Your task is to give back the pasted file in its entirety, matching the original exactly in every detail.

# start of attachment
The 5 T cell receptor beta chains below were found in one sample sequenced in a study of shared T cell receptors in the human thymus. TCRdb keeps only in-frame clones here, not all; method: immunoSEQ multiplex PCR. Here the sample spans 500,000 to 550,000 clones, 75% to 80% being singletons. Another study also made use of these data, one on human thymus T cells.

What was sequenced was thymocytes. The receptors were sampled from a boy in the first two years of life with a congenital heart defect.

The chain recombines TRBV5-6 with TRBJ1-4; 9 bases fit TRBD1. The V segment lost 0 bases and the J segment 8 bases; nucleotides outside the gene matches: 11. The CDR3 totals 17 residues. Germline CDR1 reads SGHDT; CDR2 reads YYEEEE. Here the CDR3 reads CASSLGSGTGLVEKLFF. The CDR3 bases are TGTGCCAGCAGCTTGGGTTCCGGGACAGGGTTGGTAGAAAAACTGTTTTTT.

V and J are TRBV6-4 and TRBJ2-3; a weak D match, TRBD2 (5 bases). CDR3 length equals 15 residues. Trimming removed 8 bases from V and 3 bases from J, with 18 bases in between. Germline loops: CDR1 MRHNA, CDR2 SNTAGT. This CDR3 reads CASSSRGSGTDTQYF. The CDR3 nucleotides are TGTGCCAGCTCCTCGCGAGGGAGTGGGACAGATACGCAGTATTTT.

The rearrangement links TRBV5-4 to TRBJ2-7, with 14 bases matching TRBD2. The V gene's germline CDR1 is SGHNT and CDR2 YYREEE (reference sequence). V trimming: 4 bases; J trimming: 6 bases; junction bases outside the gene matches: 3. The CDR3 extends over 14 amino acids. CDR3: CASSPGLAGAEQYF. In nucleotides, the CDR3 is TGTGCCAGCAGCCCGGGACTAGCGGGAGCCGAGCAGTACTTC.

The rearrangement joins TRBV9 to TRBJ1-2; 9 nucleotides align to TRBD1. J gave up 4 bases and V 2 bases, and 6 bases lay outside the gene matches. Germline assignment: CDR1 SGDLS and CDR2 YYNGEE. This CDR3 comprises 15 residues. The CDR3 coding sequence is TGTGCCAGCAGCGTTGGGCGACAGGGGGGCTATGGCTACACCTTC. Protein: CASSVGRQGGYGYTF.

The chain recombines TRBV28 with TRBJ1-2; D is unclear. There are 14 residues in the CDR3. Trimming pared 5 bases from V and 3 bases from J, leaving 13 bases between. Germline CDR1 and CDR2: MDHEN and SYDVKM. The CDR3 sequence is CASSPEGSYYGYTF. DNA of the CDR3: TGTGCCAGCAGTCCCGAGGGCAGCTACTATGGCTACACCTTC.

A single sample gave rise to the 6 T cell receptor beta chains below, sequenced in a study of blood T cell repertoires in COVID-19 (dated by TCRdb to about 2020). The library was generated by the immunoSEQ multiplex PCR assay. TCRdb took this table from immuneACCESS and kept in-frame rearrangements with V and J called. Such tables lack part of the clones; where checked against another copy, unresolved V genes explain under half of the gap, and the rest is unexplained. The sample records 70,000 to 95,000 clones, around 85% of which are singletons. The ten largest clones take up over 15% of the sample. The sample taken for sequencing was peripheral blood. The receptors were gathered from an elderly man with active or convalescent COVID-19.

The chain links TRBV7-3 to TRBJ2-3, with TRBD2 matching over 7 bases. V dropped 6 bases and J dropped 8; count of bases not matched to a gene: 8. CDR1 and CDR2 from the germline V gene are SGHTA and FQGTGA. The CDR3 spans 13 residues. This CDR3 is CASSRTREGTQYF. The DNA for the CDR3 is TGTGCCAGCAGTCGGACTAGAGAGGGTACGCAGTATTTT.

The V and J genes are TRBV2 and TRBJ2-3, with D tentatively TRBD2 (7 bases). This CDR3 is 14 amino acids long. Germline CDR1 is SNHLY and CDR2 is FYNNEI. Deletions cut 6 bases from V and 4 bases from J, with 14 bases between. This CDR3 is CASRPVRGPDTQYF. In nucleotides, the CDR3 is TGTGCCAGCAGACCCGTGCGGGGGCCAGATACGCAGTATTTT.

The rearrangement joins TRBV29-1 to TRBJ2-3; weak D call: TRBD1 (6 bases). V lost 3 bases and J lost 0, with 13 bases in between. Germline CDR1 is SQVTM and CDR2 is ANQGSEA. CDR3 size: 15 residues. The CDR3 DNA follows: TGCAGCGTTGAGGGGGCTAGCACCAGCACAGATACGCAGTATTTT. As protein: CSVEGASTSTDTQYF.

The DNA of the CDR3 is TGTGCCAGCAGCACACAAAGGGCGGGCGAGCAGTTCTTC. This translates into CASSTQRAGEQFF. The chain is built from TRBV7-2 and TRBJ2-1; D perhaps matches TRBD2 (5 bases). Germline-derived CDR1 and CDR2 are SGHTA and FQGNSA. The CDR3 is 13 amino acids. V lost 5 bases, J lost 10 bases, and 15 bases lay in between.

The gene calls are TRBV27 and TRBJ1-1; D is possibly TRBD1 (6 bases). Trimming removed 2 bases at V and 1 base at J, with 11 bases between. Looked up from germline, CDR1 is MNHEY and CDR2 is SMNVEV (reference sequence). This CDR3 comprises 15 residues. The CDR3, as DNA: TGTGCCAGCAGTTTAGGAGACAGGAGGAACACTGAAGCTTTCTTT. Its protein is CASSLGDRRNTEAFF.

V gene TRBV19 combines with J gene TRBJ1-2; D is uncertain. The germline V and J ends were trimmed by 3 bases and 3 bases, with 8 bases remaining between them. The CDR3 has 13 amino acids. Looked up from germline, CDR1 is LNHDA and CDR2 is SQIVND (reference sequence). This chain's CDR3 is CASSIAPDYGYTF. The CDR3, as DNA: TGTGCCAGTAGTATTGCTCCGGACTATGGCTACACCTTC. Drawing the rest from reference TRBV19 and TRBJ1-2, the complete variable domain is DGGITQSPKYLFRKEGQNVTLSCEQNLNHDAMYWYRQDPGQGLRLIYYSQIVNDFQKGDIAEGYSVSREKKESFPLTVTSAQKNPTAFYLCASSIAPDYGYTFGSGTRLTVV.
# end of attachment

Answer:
The 5 T cell receptor beta chains below were found in one sample sequenced in a study of shared T cell receptors in the human thymus. TCRdb keeps only in-frame clones here, not all; method: immunoSEQ multiplex PCR. Here the sample spans 500,000 to 550,000 clones, 75% to 80% being singletons. Another study also made use of these data, one on human thymus T cells.

What was sequenced was thymocytes. The receptors were sampled from a boy in the first two years of life with a congenital heart defect.

The chain recombines TRBV5-6 with TRBJ1-4; 9 bases fit TRBD1. The V segment lost 0 bases and the J segment 8 bases; nucleotides outside the gene matches: 11. The CDR3 totals 17 residues. Germline CDR1 reads SGHDT; CDR2 reads YYEEEE. Here the CDR3 reads CASSLGSGTGLVEKLFF. The CDR3 bases are TGTGCCAGCAGCTTGGGTTCCGGGACAGGGTTGGTAGAAAAACTGTTTTTT.

V and J are TRBV6-4 and TRBJ2-3; a weak D match, TRBD2 (5 bases). CDR3 length equals 15 residues. Trimming removed 8 bases from V and 3 bases from J, with 18 bases in between. Germline loops: CDR1 MRHNA, CDR2 SNTAGT. This CDR3 reads CASSSRGSGTDTQYF. The CDR3 nucleotides are TGTGCCAGCTCCTCGCGAGGGAGTGGGACAGATACGCAGTATTTT.

The rearrangement links TRBV5-4 to TRBJ2-7, with 14 bases matching TRBD2. The V gene's germline CDR1 is SGHNT and CDR2 YYREEE (reference sequence). V trimming: 4 bases; J trimming: 6 bases; junction bases outside the gene matches: 3. The CDR3 extends over 14 amino acids. CDR3: CASSPGLAGAEQYF. In nucleotides, the CDR3 is TGTGCCAGCAGCCCGGGACTAGCGGGAGCCGAGCAGTACTTC.

The rearrangement joins TRBV9 to TRBJ1-2; 9 nucleotides align to TRBD1. J gave up 4 bases and V 2 bases, and 6 bases lay outside the gene matches. Germline assignment: CDR1 SGDLS and CDR2 YYNGEE. This CDR3 comprises 15 residues. The CDR3 coding sequence is TGTGCCAGCAGCGTTGGGCGACAGGGGGGCTATGGCTACACCTTC. Protein: CASSVGRQGGYGYTF.

The chain recombines TRBV28 with TRBJ1-2; D is unclear. There are 14 residues in the CDR3. Trimming pared 5 bases from V and 3 bases from J, leaving 13 bases between. Germline CDR1 and CDR2: MDHEN and SYDVKM. The CDR3 sequence is CASSPEGSYYGYTF. DNA of the CDR3: TGTGCCAGCAGTCCCGAGGGCAGCTACTATGGCTACACCTTC.

A single sample gave rise to the 6 T cell receptor beta chains below, sequenced in a study of blood T cell repertoires in COVID-19 (dated by TCRdb to about 2020). The library was generated by the immunoSEQ multiplex PCR assay. TCRdb took this table from immuneACCESS and kept in-frame rearrangements with V and J called. Such tables lack part of the clones; where checked against another copy, unresolved V genes explain under half of the gap, and the rest is unexplained. The sample records 70,000 to 95,000 clones, around 85% of which are singletons. The ten largest clones take up over 15% of the sample. The sample taken for sequencing was peripheral blood. The receptors were gathered from an elderly man with active or convalescent COVID-19.

The chain links TRBV7-3 to TRBJ2-3, with TRBD2 matching over 7 bases. V dropped 6 bases and J dropped 8; count of bases not matched to a gene: 8. CDR1 and CDR2 from the germline V gene are SGHTA and FQGTGA. The CDR3 spans 13 residues. This CDR3 is CASSRTREGTQYF. The DNA for the CDR3 is TGTGCCAGCAGTCGGACTAGAGAGGGTACGCAGTATTTT.

The V and J genes are TRBV2 and TRBJ2-3, with D tentatively TRBD2 (7 bases). This CDR3 is 14 amino acids long. Germline CDR1 is SNHLY and CDR2 is FYNNEI. Deletions cut 6 bases from V and 4 bases from J, with 14 bases between. This CDR3 is CASRPVRGPDTQYF. In nucleotides, the CDR3 is TGTGCCAGCAGACCCGTGCGGGGGCCAGATACGCAGTATTTT.

The rearrangement joins TRBV29-1 to TRBJ2-3; weak D call: TRBD1 (6 bases). V lost 3 bases and J lost 0, with 13 bases in between. Germline CDR1 is SQVTM and CDR2 is ANQGSEA. CDR3 size: 15 residues. The CDR3 DNA follows: TGCAGCGTTGAGGGGGCTAGCACCAGCACAGATACGCAGTATTTT. As protein: CSVEGASTSTDTQYF.

The DNA of the CDR3 is TGTGCCAGCAGCACACAAAGGGCGGGCGAGCAGTTCTTC. This translates into CASSTQRAGEQFF. The chain is built from TRBV7-2 and TRBJ2-1; D perhaps matches TRBD2 (5 bases). Germline-derived CDR1 and CDR2 are SGHTA and FQGNSA. The CDR3 is 13 amino acids. V lost 5 bases, J lost 10 bases, and 15 bases lay in between.

The gene calls are TRBV27 and TRBJ1-1; D is possibly TRBD1 (6 bases). Trimming removed 2 bases at V and 1 base at J, with 11 bases between. Looked up from germline, CDR1 is MNHEY and CDR2 is SMNVEV (reference sequence). This CDR3 comprises 15 residues. The CDR3, as DNA: TGTGCCAGCAGTTTAGGAGACAGGAGGAACACTGAAGCTTTCTTT. Its protein is CASSLGDRRNTEAFF.

V gene TRBV19 combines with J gene TRBJ1-2; D is uncertain. The germline V and J ends were trimmed by 3 bases and 3 bases, with 8 bases remaining between them. The CDR3 has 13 amino acids. Looked up from germline, CDR1 is LNHDA and CDR2 is SQIVND (reference sequence). This chain's CDR3 is CASSIAPDYGYTF. The CDR3, as DNA: TGTGCCAGTAGTATTGCTCCGGACTATGGCTACACCTTC. Drawing the rest from reference TRBV19 and TRBJ1-2, the complete variable domain is DGGITQSPKYLFRKEGQNVTLSCEQNLNHDAMYWYRQDPGQGLRLIYYSQIVNDFQKGDIAEGYSVSREKKESFPLTVTSAQKNPTAFYLCASSIAPDYGYTFGSGTRLTVV.